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Is there anything interesting between the Cotswolds and Umbria?

Is there anything interesting between the Cotswolds and Umbria?

Old May 31st, 2008, 02:38 AM
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Join Date: Apr 2003
Posts: 17,235
Is there anything interesting between the Cotswolds and Umbria?

We (Mrs F, the flannerpooch and I) are about to drive from the Cotswolds to the Orvieto area.

Assuming weather and flooding permit, we're following the Via Francigena for five days outbound, which means overnights in:
Langres area
Aosta area
Fidenza area.

Returning probably with overnights in:
Orange-ey area
Somewhere centralish for the Cluniac sites NW of Lyons
Then a few social and veterinary arrangements, so pretty much a dash straight to Calais.

Though we've driven variants of this at least a dozenish times, haven't done it for a decade. Assume we've seen most of the bleeding obvious.

Any bright ideas for eating or seeing? Especially anything on the route that's new, newly restored or newly accessible.

Particular dislikes : Bad restaurants, Catholic ecclesiastical post-reformation architecture. Shopping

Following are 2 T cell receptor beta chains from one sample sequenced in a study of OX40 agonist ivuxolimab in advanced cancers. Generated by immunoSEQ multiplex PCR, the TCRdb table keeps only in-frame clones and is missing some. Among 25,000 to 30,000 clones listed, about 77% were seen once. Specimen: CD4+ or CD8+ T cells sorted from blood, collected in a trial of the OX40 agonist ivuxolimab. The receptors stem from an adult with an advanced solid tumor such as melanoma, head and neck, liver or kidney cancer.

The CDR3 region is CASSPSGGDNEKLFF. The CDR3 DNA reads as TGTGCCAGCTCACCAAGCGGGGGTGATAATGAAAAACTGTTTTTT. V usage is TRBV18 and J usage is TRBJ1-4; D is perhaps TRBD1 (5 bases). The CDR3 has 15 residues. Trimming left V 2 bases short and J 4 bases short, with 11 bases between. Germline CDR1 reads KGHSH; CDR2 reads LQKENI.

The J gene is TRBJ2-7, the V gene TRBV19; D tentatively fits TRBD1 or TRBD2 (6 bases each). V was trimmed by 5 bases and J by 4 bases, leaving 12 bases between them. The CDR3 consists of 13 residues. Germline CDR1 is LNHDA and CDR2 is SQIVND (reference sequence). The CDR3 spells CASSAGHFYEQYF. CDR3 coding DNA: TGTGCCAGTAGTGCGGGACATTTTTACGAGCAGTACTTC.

Current fads : Etruscans, Romanesque, gardens
Particular needs Proper eating places like you used to get in every French village 20 years ago. Good walking opportunities for the flannerpooch near major routes.
flanneruk is offline  
Old May 31st, 2008, 04:40 AM
Join Date: May 2005
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This American is writing just to tell you that you have a terrific sense of humor! Give the Flannerpooch a scratch for me! Otherwise I have nothing of value to add!
ekscrunchy is offline  
Old May 31st, 2008, 06:15 AM
Join Date: Jan 2007
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If youre being serious about suggestions, Id recommend driving through Belgium and Germany. Cheaper/fewer tolls, nicer restaurants, nice scenery, nice people. And no speed limit in Germany so you can hurtle through until you get to the tunnels in Switzerland, but then onto Italy.
traveller2007 is offline  
Old May 31st, 2008, 06:20 AM
Join Date: Apr 2006
Posts: 2,862
Have you ever made it to Vezelay? If not, it's worth a special trip. One of the eminent Romanesque edifices of the world, with lots of history. And the hilltop village and its surrounding countryside are lovely.

You'll even get to see Mary Magdalene's rib in the crypt!

We're staying here, nearby (recommended by Fodorites).

Cimbrone is offline  
Old May 31st, 2008, 07:01 AM
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Yes absolutely, Vézelay is the obvious first destination for a Romanesque buff following that route... but I suppose you'll already know it, right? A serious candidate for winning the best-Romanesque-church-in-the-world contest, and Viollet-le-Duc's best restoring effort.
For Cluny and around, the place to stay is the Maconnais, the province of Macon (i.e. north of Cluny). Don't miss Berzy-le-Chatel, if that happens not to be on your list of Cluniac sites yet (it's the best but perhaps the least-known of them).